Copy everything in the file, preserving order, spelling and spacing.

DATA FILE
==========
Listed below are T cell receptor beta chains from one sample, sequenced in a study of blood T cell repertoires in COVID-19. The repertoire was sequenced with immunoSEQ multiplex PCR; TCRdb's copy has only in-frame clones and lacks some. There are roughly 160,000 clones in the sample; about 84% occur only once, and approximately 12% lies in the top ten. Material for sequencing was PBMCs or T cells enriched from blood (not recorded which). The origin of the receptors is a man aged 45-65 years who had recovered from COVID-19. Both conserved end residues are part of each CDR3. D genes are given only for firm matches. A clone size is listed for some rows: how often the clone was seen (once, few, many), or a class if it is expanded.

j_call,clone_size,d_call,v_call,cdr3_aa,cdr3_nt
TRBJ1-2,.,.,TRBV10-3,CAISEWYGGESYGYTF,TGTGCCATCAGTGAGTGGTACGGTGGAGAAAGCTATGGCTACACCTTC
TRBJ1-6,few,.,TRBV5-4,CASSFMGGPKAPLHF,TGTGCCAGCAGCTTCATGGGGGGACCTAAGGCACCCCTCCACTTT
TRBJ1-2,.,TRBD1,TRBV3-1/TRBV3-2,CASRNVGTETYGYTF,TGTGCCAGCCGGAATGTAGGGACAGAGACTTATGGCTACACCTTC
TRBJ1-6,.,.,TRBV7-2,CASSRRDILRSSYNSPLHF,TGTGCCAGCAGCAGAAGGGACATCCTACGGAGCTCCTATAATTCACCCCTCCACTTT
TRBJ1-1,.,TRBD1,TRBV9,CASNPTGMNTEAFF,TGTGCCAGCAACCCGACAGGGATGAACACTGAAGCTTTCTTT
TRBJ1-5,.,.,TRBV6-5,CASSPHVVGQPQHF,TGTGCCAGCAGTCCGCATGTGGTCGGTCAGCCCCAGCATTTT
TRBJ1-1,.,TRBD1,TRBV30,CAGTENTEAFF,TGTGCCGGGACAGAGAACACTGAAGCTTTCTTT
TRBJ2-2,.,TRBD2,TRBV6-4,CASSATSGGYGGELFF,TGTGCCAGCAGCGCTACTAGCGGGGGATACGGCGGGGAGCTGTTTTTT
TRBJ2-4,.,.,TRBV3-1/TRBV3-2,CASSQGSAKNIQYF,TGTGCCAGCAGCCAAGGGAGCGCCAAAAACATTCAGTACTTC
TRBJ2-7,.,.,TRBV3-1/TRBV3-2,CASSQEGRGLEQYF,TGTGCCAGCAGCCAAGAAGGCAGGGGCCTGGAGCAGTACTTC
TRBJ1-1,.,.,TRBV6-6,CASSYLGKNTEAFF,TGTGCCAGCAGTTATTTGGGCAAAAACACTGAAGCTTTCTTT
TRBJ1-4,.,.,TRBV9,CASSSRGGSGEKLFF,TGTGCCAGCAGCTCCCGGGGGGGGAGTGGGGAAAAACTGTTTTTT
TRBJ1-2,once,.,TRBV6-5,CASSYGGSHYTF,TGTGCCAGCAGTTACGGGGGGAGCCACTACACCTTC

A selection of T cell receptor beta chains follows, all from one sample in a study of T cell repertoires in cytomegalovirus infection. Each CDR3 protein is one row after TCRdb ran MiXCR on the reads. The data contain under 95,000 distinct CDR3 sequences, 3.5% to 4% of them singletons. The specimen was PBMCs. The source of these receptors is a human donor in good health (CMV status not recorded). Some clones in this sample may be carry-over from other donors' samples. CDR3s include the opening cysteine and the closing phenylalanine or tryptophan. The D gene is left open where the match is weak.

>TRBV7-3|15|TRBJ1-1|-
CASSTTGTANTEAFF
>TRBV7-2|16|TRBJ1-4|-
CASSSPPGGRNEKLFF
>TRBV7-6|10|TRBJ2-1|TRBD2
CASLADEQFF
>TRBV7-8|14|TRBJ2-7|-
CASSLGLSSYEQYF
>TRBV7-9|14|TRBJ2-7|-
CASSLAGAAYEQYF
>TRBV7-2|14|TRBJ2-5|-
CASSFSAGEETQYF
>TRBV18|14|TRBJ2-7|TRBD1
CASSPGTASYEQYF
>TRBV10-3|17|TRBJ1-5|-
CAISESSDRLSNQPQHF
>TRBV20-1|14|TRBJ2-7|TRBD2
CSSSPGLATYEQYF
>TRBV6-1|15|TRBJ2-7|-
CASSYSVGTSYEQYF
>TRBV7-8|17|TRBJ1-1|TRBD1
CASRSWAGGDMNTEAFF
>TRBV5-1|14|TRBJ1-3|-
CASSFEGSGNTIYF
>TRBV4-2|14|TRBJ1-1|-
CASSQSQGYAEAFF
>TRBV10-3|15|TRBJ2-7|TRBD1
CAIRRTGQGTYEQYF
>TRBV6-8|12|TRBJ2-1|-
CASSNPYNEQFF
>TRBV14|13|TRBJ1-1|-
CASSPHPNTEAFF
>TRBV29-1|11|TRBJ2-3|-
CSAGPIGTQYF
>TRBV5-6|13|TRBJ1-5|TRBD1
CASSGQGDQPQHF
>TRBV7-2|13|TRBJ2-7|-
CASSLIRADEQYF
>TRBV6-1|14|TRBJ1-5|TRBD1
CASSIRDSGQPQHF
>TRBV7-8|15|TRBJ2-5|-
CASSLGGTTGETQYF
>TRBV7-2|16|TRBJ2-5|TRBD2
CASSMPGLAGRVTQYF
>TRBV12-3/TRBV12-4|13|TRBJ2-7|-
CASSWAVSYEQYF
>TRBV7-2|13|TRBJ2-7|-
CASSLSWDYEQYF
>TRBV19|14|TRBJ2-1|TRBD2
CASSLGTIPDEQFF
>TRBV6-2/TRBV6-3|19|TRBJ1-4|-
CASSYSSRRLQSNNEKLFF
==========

Listed below are T cell receptor beta chains from one sample, sequenced in a study of blood T cell repertoires in COVID-19. The repertoire was sequenced with immunoSEQ multiplex PCR; TCRdb's copy has only in-frame clones and lacks some. There are roughly 160,000 clones in the sample; about 84% occur only once, and approximately 12% lies in the top ten. Material for sequencing was PBMCs or T cells enriched from blood (not recorded which). The origin of the receptors is a man aged 45-65 years who had recovered from COVID-19. Both conserved end residues are part of each CDR3. D genes are given only for firm matches. A clone size is listed for some rows: how often the clone was seen (once, few, many), or a class if it is expanded.

j_call,clone_size,d_call,v_call,cdr3_aa,cdr3_nt
TRBJ1-2,.,.,TRBV10-3,CAISEWYGGESYGYTF,TGTGCCATCAGTGAGTGGTACGGTGGAGAAAGCTATGGCTACACCTTC
TRBJ1-6,few,.,TRBV5-4,CASSFMGGPKAPLHF,TGTGCCAGCAGCTTCATGGGGGGACCTAAGGCACCCCTCCACTTT
TRBJ1-2,.,TRBD1,TRBV3-1/TRBV3-2,CASRNVGTETYGYTF,TGTGCCAGCCGGAATGTAGGGACAGAGACTTATGGCTACACCTTC
TRBJ1-6,.,.,TRBV7-2,CASSRRDILRSSYNSPLHF,TGTGCCAGCAGCAGAAGGGACATCCTACGGAGCTCCTATAATTCACCCCTCCACTTT
TRBJ1-1,.,TRBD1,TRBV9,CASNPTGMNTEAFF,TGTGCCAGCAACCCGACAGGGATGAACACTGAAGCTTTCTTT
TRBJ1-5,.,.,TRBV6-5,CASSPHVVGQPQHF,TGTGCCAGCAGTCCGCATGTGGTCGGTCAGCCCCAGCATTTT
TRBJ1-1,.,TRBD1,TRBV30,CAGTENTEAFF,TGTGCCGGGACAGAGAACACTGAAGCTTTCTTT
TRBJ2-2,.,TRBD2,TRBV6-4,CASSATSGGYGGELFF,TGTGCCAGCAGCGCTACTAGCGGGGGATACGGCGGGGAGCTGTTTTTT
TRBJ2-4,.,.,TRBV3-1/TRBV3-2,CASSQGSAKNIQYF,TGTGCCAGCAGCCAAGGGAGCGCCAAAAACATTCAGTACTTC
TRBJ2-7,.,.,TRBV3-1/TRBV3-2,CASSQEGRGLEQYF,TGTGCCAGCAGCCAAGAAGGCAGGGGCCTGGAGCAGTACTTC
TRBJ1-1,.,.,TRBV6-6,CASSYLGKNTEAFF,TGTGCCAGCAGTTATTTGGGCAAAAACACTGAAGCTTTCTTT
TRBJ1-4,.,.,TRBV9,CASSSRGGSGEKLFF,TGTGCCAGCAGCTCCCGGGGGGGGAGTGGGGAAAAACTGTTTTTT
TRBJ1-2,once,.,TRBV6-5,CASSYGGSHYTF,TGTGCCAGCAGTTACGGGGGGAGCCACTACACCTTC

A selection of T cell receptor beta chains follows, all from one sample in a study of T cell repertoires in cytomegalovirus infection. Each CDR3 protein is one row after TCRdb ran MiXCR on the reads. The data contain under 95,000 distinct CDR3 sequences, 3.5% to 4% of them singletons. The specimen was PBMCs. The source of these receptors is a human donor in good health (CMV status not recorded). Some clones in this sample may be carry-over from other donors' samples. CDR3s include the opening cysteine and the closing phenylalanine or tryptophan. The D gene is left open where the match is weak.

>TRBV7-3|15|TRBJ1-1|-
CASSTTGTANTEAFF
>TRBV7-2|16|TRBJ1-4|-
CASSSPPGGRNEKLFF
>TRBV7-6|10|TRBJ2-1|TRBD2
CASLADEQFF
>TRBV7-8|14|TRBJ2-7|-
CASSLGLSSYEQYF
>TRBV7-9|14|TRBJ2-7|-
CASSLAGAAYEQYF
>TRBV7-2|14|TRBJ2-5|-
CASSFSAGEETQYF
>TRBV18|14|TRBJ2-7|TRBD1
CASSPGTASYEQYF
>TRBV10-3|17|TRBJ1-5|-
CAISESSDRLSNQPQHF
>TRBV20-1|14|TRBJ2-7|TRBD2
CSSSPGLATYEQYF
>TRBV6-1|15|TRBJ2-7|-
CASSYSVGTSYEQYF
>TRBV7-8|17|TRBJ1-1|TRBD1
CASRSWAGGDMNTEAFF
>TRBV5-1|14|TRBJ1-3|-
CASSFEGSGNTIYF
>TRBV4-2|14|TRBJ1-1|-
CASSQSQGYAEAFF
>TRBV10-3|15|TRBJ2-7|TRBD1
CAIRRTGQGTYEQYF
>TRBV6-8|12|TRBJ2-1|-
CASSNPYNEQFF
>TRBV14|13|TRBJ1-1|-
CASSPHPNTEAFF
>TRBV29-1|11|TRBJ2-3|-
CSAGPIGTQYF
>TRBV5-6|13|TRBJ1-5|TRBD1
CASSGQGDQPQHF
>TRBV7-2|13|TRBJ2-7|-
CASSLIRADEQYF
>TRBV6-1|14|TRBJ1-5|TRBD1
CASSIRDSGQPQHF
>TRBV7-8|15|TRBJ2-5|-
CASSLGGTTGETQYF
>TRBV7-2|16|TRBJ2-5|TRBD2
CASSMPGLAGRVTQYF
>TRBV12-3/TRBV12-4|13|TRBJ2-7|-
CASSWAVSYEQYF
>TRBV7-2|13|TRBJ2-7|-
CASSLSWDYEQYF
>TRBV19|14|TRBJ2-1|TRBD2
CASSLGTIPDEQFF
>TRBV6-2/TRBV6-3|19|TRBJ1-4|-
CASSYSSRRLQSNNEKLFF